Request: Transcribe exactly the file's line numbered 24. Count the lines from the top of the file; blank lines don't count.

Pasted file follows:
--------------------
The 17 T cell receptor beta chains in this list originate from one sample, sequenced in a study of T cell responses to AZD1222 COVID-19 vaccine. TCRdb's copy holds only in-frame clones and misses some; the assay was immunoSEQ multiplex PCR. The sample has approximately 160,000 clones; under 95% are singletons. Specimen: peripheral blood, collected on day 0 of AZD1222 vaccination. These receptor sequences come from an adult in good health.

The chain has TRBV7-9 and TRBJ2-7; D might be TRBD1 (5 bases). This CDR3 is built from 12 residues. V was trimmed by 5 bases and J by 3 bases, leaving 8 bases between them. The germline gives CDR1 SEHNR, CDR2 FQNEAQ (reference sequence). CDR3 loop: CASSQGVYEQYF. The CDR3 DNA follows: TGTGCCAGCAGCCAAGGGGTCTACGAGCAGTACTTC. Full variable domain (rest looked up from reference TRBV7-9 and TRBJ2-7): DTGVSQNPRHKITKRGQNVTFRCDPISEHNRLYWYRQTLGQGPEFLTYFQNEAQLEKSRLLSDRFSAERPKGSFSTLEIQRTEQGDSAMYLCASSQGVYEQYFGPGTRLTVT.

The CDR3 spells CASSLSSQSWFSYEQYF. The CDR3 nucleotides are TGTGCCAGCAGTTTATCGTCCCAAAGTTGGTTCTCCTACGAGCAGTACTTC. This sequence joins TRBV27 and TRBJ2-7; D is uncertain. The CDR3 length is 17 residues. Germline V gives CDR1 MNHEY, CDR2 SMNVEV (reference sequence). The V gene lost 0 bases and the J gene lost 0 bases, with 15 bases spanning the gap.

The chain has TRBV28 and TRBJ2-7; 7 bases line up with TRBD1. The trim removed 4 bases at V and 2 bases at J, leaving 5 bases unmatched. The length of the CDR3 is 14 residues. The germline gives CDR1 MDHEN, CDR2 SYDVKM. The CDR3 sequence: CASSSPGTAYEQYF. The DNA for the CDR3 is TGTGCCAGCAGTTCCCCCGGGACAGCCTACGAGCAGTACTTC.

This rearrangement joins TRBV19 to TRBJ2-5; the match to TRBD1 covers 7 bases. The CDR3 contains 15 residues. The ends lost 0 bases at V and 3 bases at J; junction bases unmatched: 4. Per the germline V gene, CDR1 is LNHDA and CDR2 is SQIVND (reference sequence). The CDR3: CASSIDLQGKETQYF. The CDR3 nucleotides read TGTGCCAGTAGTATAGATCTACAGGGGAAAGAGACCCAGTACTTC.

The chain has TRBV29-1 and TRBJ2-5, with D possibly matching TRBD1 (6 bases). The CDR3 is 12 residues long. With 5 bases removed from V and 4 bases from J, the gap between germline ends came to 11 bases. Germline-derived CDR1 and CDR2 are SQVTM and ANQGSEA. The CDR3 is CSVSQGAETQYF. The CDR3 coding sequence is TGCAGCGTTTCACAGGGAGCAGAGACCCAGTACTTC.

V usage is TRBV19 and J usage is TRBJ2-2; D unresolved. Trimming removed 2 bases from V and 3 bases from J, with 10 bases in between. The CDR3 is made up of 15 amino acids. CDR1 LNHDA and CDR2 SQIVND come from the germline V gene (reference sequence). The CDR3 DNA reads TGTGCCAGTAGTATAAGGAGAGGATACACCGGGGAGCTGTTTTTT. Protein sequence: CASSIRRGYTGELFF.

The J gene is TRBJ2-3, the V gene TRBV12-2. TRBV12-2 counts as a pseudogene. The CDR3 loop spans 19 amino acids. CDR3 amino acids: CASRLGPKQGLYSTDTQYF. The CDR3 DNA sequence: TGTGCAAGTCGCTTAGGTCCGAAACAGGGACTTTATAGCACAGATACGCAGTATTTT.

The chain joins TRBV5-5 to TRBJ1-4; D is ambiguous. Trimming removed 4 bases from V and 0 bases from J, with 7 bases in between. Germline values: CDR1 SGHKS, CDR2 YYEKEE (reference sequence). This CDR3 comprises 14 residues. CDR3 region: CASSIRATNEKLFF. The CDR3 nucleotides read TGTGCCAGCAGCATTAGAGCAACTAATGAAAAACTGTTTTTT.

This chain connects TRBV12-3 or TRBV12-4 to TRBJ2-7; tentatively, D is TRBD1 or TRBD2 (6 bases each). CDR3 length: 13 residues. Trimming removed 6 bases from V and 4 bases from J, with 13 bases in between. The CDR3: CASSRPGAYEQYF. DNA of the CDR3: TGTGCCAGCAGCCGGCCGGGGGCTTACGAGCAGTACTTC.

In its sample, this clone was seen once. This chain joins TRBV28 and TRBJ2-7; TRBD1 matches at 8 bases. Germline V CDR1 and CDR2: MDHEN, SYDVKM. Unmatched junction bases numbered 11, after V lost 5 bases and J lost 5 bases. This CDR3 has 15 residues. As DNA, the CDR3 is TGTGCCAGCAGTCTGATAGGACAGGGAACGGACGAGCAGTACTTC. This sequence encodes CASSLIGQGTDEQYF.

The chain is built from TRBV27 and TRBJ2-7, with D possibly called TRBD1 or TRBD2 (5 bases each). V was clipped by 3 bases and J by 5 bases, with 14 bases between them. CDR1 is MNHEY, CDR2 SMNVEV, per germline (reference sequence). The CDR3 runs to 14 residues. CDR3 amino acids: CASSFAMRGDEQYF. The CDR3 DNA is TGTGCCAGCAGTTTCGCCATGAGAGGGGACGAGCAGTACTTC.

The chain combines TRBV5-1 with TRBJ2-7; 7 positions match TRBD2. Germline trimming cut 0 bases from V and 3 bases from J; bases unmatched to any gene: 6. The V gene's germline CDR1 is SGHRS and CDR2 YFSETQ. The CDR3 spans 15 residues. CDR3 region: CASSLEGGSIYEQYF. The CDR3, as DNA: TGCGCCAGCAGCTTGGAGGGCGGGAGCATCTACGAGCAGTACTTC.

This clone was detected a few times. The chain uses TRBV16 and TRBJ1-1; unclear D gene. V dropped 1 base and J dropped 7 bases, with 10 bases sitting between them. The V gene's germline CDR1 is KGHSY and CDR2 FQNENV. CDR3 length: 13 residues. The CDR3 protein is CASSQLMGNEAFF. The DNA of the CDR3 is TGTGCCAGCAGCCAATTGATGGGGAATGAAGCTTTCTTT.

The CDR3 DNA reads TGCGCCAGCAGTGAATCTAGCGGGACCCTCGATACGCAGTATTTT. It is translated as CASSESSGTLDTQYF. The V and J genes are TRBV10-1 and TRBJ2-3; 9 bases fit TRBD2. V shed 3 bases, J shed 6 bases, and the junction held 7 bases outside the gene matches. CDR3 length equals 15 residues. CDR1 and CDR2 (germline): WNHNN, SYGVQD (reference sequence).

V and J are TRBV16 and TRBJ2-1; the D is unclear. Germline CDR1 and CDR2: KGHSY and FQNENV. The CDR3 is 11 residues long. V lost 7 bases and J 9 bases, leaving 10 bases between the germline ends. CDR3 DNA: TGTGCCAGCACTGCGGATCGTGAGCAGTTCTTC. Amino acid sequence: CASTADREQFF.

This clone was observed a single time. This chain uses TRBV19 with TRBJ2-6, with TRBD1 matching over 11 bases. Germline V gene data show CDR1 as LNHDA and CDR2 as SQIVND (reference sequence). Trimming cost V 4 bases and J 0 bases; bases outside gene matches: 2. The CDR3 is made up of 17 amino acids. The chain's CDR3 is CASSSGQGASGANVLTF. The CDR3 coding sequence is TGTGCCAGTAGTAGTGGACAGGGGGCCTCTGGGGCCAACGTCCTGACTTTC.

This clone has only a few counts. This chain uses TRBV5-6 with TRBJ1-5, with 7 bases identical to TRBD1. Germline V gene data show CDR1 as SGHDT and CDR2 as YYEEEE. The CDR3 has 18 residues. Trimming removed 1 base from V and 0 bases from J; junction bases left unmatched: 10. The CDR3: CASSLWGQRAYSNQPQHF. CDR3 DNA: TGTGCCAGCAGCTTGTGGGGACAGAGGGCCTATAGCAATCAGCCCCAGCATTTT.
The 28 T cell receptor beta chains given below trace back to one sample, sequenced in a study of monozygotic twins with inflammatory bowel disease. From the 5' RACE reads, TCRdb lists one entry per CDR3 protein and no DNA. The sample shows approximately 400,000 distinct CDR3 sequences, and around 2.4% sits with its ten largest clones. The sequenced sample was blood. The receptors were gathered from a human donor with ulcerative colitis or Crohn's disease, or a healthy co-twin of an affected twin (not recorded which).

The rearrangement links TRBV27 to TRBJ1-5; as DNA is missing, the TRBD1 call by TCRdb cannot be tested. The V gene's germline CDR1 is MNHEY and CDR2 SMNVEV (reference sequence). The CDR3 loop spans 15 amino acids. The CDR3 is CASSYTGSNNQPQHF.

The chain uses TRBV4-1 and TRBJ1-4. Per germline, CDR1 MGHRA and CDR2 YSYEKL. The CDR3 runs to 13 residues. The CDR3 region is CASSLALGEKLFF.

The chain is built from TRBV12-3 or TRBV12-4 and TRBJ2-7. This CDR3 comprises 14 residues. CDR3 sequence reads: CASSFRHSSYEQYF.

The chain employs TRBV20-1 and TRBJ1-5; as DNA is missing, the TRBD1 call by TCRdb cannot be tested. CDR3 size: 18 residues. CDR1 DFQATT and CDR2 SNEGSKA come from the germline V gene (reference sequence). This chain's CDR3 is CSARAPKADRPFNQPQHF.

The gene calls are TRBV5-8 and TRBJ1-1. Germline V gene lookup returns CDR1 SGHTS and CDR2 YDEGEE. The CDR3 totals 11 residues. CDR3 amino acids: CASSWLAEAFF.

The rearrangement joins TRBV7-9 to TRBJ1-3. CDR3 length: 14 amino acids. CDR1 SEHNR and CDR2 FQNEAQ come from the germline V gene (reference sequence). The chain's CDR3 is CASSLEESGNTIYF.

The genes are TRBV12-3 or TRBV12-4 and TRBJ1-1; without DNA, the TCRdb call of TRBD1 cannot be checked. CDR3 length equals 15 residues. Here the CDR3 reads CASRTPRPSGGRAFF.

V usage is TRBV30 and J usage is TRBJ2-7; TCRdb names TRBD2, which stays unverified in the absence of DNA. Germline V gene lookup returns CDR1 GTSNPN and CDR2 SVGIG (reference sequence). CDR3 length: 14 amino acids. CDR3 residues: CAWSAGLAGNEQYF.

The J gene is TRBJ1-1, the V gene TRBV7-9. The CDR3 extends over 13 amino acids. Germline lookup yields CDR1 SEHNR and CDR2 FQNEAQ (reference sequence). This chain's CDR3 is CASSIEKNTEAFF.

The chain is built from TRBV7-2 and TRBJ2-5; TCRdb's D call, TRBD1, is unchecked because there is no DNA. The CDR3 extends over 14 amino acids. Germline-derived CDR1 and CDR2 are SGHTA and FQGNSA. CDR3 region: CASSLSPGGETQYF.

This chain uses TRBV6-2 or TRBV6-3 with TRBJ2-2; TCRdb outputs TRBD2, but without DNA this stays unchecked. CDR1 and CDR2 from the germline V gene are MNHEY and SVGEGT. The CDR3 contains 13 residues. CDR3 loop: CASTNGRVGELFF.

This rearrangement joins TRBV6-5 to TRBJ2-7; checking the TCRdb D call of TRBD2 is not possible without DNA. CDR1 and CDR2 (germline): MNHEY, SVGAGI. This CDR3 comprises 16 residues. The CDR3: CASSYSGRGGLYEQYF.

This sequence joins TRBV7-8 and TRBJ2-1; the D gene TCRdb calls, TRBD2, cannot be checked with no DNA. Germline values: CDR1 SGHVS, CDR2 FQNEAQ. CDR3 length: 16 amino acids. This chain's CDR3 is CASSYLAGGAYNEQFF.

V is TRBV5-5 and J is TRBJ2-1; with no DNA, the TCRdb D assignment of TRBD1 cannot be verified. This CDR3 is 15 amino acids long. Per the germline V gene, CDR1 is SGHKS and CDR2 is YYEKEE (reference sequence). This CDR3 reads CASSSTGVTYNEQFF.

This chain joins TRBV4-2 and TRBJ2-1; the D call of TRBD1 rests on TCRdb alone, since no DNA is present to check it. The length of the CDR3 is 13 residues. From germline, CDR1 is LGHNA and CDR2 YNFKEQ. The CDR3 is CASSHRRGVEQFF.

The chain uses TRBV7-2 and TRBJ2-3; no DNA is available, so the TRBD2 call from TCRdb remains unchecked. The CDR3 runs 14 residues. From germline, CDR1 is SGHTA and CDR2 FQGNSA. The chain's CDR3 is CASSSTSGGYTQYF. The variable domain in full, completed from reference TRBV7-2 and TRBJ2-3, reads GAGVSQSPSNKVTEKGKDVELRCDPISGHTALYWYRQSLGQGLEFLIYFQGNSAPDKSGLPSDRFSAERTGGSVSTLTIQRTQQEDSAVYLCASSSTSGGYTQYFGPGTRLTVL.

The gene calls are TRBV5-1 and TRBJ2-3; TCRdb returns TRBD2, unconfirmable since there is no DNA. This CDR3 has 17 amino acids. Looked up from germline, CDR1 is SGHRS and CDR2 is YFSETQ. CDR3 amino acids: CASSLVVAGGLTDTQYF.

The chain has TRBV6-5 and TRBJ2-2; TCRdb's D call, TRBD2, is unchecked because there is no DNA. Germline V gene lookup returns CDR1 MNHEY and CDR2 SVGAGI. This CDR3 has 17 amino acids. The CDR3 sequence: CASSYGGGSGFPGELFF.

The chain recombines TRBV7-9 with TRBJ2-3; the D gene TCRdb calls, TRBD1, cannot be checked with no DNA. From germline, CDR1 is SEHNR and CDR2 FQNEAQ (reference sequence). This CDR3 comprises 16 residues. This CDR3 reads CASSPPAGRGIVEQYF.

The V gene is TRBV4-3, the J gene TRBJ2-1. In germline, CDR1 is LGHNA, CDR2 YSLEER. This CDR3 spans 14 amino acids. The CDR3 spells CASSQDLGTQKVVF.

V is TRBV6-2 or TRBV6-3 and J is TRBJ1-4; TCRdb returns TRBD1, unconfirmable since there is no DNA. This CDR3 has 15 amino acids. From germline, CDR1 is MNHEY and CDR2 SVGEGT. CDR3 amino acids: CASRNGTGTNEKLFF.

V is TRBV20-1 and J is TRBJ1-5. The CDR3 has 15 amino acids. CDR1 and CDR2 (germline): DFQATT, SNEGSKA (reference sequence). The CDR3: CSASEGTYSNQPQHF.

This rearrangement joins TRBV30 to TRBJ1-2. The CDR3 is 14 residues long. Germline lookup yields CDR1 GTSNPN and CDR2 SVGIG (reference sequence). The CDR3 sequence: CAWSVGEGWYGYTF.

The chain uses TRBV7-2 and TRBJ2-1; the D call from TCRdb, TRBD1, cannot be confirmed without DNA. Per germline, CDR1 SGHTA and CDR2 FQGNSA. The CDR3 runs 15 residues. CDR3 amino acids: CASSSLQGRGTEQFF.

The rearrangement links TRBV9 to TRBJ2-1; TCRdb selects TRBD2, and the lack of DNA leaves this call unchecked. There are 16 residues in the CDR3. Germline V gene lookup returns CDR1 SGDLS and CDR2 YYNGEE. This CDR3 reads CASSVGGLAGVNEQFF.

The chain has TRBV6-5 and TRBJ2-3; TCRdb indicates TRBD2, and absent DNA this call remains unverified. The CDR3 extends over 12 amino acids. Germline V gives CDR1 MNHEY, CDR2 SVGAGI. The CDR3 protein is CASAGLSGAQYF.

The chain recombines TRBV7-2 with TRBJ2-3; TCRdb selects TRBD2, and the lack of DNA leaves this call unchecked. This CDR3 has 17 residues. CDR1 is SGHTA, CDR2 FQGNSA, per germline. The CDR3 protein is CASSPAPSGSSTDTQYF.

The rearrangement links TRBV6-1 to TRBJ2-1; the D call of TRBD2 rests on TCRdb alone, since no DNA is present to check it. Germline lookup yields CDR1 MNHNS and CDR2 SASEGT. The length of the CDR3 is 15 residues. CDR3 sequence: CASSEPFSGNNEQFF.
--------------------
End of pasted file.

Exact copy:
The gene calls are TRBV5-8 and TRBJ1-1. Germline V gene lookup returns CDR1 SGHTS and CDR2 YDEGEE. The CDR3 totals 11 residues. CDR3 amino acids: CASSWLAEAFF.